Toddlers, tantrums and teeth brushing!

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Gemma JohnsonMy living nightmare at the moment is the combination that is a wilful 2.5 year-old child imposing their independence and the twice daily routine of teeth brushing.

Each morning a wrestle breaks out by the bathroom sink between one toothbrush, an Afro Baby’s vice-like grip and my hand. Phoebe always wins as I realise as soon as she screws her face up, if I manage to get the brush from her, she’ll throw a massive tantrum and I’ll never get the brush in through her clamped shut mouth.

So, I give in, timing my release just at the point that her face starts to contort and I sit there defeated whist she attempts to brush her teeth. In fairness she does try for all of a split second but always ends up brushing her lips or sucking the toothpaste off and then announcing “finished”.

I have tried loads of tactics, telling her to let me brush and see what animals I can see in there.  This worked a treat until I ran out of animals and said: “Aaaannnd, I can see four elephants and five ants” she let out an almighty scream and I spent five minutes holding her in front of the mirror telling her mummy was only joking and the only animals in there had now run away, never to return.

I tried a DVD called I Can Do, which works a treat to get her to sing along to the song and even do a little booty shake in front of the TV, but she is a little too young to be able to sing along with me with her mouth open and a toothbrush going round and round her teeth.

On the MyFamilyClub Just Ask section, a member did post the question around how to get their son to brush his teeth; I gave my examples above (minus the ants and screaming fit). Not long after, I had an email pop in to my inbox from a wonderful company that publishers a book called “How to clean your teeth” and “What to eat and drink for healthy teeth”.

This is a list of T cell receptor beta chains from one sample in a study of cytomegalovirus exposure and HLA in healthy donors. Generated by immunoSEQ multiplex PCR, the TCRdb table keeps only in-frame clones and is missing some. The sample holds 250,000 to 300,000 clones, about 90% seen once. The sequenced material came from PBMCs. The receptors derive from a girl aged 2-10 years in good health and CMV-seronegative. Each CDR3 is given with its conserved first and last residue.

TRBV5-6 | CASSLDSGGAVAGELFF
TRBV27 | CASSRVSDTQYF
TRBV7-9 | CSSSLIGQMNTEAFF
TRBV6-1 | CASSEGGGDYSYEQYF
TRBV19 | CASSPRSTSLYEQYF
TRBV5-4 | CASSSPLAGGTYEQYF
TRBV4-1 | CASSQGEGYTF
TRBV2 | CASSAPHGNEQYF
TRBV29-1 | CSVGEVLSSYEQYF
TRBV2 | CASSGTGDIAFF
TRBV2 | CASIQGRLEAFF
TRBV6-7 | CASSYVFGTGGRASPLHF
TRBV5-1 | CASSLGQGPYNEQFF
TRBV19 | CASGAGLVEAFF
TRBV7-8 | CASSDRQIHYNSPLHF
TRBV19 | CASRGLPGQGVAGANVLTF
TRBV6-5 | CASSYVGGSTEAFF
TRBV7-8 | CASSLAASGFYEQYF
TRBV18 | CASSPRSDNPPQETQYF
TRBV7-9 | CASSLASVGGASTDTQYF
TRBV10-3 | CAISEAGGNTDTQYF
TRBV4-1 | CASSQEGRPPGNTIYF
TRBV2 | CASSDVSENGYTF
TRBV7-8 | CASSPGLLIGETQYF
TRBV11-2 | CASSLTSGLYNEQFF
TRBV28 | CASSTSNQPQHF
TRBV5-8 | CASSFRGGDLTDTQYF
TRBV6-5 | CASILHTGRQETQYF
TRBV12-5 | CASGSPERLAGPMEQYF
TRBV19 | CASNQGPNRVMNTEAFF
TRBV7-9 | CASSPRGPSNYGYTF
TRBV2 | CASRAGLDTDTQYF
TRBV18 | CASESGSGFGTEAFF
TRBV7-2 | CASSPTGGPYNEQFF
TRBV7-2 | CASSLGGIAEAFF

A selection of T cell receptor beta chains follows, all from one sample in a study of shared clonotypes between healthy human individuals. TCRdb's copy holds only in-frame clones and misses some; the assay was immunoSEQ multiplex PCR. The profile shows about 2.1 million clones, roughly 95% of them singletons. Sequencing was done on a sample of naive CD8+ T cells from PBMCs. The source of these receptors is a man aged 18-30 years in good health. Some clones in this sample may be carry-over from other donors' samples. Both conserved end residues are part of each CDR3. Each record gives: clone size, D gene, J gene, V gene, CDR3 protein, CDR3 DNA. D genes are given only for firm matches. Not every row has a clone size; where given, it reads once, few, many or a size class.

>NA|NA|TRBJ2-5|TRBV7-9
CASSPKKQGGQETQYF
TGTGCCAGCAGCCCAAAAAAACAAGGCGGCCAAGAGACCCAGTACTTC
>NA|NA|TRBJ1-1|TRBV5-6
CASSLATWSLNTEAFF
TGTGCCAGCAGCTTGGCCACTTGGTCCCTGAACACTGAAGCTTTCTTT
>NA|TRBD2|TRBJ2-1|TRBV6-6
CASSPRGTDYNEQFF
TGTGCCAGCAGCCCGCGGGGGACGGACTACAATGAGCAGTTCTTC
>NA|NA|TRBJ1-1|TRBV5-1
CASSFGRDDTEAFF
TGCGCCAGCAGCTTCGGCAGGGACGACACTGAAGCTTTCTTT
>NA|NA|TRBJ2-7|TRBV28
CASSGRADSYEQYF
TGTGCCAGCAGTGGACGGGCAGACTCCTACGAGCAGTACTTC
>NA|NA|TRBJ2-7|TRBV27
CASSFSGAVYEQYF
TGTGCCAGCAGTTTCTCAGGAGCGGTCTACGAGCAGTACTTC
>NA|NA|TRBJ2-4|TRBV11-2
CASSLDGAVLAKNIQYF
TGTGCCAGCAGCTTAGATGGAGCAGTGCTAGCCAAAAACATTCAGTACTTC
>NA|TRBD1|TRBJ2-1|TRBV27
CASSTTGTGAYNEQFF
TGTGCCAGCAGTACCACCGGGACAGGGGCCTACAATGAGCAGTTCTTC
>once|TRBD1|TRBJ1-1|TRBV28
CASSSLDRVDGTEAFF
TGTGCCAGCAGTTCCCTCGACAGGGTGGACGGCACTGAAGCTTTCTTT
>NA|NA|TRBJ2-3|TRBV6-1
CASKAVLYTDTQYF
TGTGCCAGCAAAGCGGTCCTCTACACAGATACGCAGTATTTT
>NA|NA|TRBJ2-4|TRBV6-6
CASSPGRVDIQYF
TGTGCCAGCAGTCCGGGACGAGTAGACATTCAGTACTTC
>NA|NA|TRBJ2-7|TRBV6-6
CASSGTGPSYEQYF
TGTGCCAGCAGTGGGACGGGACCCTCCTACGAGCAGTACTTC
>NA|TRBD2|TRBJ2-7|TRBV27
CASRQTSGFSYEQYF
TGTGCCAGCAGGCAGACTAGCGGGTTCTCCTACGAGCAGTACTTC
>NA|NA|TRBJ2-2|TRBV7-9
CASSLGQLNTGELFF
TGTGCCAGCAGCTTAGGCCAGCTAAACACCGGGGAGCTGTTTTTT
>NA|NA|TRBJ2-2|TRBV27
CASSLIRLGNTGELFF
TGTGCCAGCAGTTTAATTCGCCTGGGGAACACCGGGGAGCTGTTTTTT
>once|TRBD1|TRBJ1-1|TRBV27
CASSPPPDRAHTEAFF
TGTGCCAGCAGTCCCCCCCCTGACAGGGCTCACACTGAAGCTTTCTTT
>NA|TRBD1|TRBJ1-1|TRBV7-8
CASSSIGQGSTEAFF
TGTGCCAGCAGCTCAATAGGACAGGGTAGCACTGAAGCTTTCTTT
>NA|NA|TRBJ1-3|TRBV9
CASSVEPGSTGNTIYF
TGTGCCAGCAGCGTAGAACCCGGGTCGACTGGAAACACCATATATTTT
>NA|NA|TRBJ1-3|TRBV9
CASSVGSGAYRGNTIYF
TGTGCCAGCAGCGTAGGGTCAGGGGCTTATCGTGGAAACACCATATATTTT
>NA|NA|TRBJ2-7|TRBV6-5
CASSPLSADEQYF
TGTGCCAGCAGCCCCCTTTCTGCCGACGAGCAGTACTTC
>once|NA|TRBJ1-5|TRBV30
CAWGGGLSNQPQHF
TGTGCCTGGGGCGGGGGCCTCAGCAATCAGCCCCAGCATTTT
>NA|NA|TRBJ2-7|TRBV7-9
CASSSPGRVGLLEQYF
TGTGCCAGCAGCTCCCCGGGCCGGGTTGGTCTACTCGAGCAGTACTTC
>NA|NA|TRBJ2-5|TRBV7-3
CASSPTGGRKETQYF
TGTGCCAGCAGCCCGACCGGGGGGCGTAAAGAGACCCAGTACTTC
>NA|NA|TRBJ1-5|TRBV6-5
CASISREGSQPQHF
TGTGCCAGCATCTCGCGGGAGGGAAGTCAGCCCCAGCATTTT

My booklets arrived in the post and I couldn’t wait to get home and try them out on Afro Baby. They worked a treat! We had a little routine where she would sit on my lap and we would go page by page. I forgot one morning and she actually prompted me “book mummy”.

The booklet is really colourful, short and well illustrated, making it super easy for children to follow. It also fosters engagement between parent and child and sets a routine and plan to follow, making teeth brushing a smoother and educational activity rather than a scrum at the sink, followed by toothpaste-covered walls and tantrums.

I can’t recommend these books highly enough and think they are incredibly good value for money for the benefit both parent and child gets from reading them.

how to clean your teethAt £2.99 for one or £4.49 for both, these really are a must have “bathroom accessory” for any parent struggling with teeth time.

The books can be bought from

I’d just like to say a “Big Thank you” to Ian Aguado-Bush and David Foreman for coming to my rescue with these books! They have made such a difference to our morning routine, as we start the day with one less tantrum and cleaner teeth all round (including my own).